So, we brought all that information back to our therapist. She agreed that things did not seem to add up and she apologized for referring us to a resource that does not seem credible.


    I want support those who advocate for the DID community, but I wish there was more transparency. And accountability. If Emma Sunshaw, Phd. is a pseudonym, or the name for a system, not a part, then be honest and upfront about it. If Emma Sunshaw’s experience and accomplishments represent those of group of DID people, (not just one system) then be honest and upfront about it. It seems like Emma Sunshaw, Phd. is trying to pass as something she is not. If someone is claiming to be an expert and using their education and professional experience for credibility, then it should be easily verifiable to online readers or listeners.

    In researching Emma Sunshaw and looking at online videos, I also realized that parts of me are deeply triggered by people posting youtube videos and podcasts of their parts, especially child parts, and then asking for monetary support to continue. As someone whose parts were created to be bought and sold, I find it deeply disturbing.

    And in some ways, it makes me terribly sad, because it’s almost like DID becomes some circus tent freak show that people outside of the DID community get to pay to view. People with depression and other mental health issues don’t video or record their breakdowns or unusual behaviors and post online and ask for monetary support to continue. It seems like something only the DID community does.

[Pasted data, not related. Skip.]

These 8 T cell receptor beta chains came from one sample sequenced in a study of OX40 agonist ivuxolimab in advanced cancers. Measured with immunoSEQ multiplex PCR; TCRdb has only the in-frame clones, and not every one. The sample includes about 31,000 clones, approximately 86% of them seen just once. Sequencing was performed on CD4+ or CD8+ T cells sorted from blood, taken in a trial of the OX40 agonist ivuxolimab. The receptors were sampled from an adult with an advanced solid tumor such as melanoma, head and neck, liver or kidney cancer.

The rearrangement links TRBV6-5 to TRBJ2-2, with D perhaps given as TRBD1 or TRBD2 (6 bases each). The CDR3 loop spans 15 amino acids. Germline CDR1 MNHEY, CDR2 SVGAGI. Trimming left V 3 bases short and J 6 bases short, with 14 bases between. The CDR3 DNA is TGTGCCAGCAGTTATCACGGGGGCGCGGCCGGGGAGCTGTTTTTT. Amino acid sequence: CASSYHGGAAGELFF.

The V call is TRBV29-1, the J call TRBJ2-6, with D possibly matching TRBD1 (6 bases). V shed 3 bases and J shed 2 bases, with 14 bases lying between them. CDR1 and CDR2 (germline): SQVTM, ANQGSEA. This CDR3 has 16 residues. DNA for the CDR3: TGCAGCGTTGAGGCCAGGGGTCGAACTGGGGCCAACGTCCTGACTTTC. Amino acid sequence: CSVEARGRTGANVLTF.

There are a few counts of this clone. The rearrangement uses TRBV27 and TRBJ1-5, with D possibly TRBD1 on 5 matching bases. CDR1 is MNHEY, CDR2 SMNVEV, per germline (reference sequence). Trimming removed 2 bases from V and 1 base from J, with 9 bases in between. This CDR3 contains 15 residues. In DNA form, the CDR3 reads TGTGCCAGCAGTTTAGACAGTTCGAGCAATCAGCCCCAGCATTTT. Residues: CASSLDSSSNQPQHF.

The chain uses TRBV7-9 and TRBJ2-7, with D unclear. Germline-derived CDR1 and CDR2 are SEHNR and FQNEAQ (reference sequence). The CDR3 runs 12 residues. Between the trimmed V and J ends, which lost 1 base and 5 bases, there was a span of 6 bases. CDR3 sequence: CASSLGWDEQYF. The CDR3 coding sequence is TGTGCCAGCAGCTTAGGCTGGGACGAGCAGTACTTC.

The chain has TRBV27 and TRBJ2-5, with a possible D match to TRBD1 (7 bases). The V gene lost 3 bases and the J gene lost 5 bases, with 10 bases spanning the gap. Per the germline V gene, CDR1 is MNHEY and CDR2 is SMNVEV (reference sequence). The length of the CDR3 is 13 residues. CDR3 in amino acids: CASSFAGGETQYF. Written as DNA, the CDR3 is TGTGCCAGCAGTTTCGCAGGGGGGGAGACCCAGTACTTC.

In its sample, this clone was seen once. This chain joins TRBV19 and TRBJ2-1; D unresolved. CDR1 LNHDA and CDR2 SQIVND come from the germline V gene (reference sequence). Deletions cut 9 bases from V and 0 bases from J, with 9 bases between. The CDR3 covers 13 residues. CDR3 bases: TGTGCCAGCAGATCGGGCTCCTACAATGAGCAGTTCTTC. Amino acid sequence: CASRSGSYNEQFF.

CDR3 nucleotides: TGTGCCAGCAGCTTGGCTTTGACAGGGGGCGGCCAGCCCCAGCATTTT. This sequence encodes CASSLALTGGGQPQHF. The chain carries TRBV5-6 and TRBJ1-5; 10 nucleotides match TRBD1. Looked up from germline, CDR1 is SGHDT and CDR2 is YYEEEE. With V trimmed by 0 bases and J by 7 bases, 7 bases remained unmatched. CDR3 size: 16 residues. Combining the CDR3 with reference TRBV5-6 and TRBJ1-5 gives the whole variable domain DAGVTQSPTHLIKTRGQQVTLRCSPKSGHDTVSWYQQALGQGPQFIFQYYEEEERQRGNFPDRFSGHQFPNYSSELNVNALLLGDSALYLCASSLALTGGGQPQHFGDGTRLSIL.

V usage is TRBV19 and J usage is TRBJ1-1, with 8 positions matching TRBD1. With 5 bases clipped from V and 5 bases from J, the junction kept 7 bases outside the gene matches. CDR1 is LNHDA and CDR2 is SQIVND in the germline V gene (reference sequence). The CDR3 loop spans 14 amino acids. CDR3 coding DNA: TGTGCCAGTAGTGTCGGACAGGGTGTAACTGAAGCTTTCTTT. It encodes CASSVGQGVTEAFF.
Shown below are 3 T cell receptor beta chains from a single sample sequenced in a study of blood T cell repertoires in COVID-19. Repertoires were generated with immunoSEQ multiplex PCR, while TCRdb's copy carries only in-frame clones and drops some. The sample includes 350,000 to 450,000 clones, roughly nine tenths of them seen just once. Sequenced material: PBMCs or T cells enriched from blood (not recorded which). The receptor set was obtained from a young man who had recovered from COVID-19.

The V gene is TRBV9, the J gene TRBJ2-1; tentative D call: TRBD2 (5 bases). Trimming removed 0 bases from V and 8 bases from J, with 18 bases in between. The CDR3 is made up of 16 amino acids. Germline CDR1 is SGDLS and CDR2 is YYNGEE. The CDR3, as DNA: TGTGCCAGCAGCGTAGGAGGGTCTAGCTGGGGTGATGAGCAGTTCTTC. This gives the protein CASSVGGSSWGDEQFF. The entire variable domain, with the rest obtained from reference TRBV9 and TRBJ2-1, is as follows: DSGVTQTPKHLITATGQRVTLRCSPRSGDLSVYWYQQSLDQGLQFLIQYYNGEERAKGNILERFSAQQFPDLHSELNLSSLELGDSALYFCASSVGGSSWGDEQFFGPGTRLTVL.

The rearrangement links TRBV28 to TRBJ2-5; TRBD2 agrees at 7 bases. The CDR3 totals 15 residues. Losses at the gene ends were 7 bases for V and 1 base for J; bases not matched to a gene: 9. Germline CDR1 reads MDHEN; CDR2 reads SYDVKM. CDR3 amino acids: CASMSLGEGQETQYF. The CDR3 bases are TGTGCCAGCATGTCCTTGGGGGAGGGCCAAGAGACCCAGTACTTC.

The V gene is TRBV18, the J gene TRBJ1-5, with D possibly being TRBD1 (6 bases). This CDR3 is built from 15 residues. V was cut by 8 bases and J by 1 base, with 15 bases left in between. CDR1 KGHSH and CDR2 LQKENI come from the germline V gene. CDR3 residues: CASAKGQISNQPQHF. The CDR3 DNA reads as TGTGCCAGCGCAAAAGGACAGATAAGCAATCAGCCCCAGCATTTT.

I am not involved in a significant way in the online DID community. It’s obviously very triggering for me. My purpose in writing was to let people involved or connected to the Plural Positivity Conference and know how someone who has DID and is more or less an outsider in the DID online community (because it is so triggering for so many different reasons) experiences their advocacy efforts.

    1. Holy moly. I am seeing people make similar points as you about this Emma person but you by far have the most points. Thank you for helping me think a bit more critically.

      1. Emma Sunshaw, Phd. of has posted 66 podcasts in 142 days, which is a podcast every 2.1 days. Wow. I wish my system worked on healing that fast. Lol. Her descriptions of the podcasts are written like a plot summary to a soap opera. She even refers to her podcasts as Episode 17 of Season 1, Season 2, Season 3 etc.

        She certainly is able to line up interviews with prominent psychologists and entertainers and formulate questions and do all research and the recordings and all of the work required for that with amazing speed.

        And on top of that, Emma also posted 34 blog posts in that same amount of time, or 1 every 4 days that included videos, charts and literally 100’s of numbered references at the bottom.

        This isn’t real life or real healing. It is a dramatization of DID that’s being presented as ‘real life’ when it is anything but. It is duplicitous. It’s deceitful. And, in many ways, I think, unethical.


  5. Hi!

    We would be glad to talk to you guys directly about me, or my life, or the podcast, and answer any of these questions which are all easily answered. Also, we are still very much at the beginning of our healing, not going through super quickly. It’s so hard and so slow!

    As for your comments about the remarks in the conference, the idea of using different language for integration was in response to an online survey where more than 3,000 systems reported it as triggering language. It was just a suggestion, and given in response to the survey.